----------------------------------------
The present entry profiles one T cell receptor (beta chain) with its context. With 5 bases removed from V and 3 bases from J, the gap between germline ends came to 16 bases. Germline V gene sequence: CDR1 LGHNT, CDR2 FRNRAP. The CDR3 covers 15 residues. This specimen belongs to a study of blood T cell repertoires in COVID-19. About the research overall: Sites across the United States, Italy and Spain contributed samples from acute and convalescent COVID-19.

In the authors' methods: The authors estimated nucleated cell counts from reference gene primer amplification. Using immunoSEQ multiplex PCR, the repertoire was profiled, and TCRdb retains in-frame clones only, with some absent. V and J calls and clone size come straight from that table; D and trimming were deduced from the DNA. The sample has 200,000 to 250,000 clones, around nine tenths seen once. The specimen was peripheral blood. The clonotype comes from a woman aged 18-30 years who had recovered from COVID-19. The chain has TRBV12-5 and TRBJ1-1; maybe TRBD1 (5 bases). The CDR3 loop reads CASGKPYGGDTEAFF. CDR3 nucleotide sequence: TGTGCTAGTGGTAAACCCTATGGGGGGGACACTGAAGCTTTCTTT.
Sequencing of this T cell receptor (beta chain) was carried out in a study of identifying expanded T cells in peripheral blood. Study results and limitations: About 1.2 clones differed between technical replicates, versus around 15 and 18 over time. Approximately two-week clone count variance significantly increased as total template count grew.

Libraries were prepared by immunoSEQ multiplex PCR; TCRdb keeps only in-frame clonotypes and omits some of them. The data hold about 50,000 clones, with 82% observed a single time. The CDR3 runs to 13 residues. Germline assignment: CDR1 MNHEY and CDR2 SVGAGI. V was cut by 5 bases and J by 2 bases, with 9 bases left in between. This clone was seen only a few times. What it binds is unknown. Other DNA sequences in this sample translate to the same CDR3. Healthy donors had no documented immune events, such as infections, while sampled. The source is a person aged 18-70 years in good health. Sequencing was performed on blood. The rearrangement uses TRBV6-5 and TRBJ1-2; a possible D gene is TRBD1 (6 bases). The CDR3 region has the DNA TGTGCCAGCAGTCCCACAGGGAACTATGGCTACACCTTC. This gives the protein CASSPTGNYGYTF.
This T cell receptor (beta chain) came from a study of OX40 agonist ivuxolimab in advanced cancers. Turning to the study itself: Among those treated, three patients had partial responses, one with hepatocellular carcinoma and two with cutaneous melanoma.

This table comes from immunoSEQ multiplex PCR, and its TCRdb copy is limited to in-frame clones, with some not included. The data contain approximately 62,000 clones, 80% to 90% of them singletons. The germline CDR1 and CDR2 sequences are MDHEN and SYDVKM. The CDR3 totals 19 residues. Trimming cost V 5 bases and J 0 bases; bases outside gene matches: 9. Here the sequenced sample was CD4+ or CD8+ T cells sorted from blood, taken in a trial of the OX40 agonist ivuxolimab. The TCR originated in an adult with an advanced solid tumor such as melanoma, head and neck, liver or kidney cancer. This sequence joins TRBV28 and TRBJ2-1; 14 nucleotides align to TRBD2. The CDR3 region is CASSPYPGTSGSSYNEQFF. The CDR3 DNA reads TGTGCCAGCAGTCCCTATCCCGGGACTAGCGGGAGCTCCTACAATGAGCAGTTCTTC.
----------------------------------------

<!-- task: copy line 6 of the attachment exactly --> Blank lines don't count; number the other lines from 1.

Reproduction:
This table comes from immunoSEQ multiplex PCR, and its TCRdb copy is limited to in-frame clones, with some not included. The data contain approximately 62,000 clones, 80% to 90% of them singletons. The germline CDR1 and CDR2 sequences are MDHEN and SYDVKM. The CDR3 totals 19 residues. Trimming cost V 5 bases and J 0 bases; bases outside gene matches: 9. Here the sequenced sample was CD4+ or CD8+ T cells sorted from blood, taken in a trial of the OX40 agonist ivuxolimab. The TCR originated in an adult with an advanced solid tumor such as melanoma, head and neck, liver or kidney cancer. This sequence joins TRBV28 and TRBJ2-1; 14 nucleotides align to TRBD2. The CDR3 region is CASSPYPGTSGSSYNEQFF. The CDR3 DNA reads TGTGCCAGCAGTCCCTATCCCGGGACTAGCGGGAGCTCCTACAATGAGCAGTTCTTC.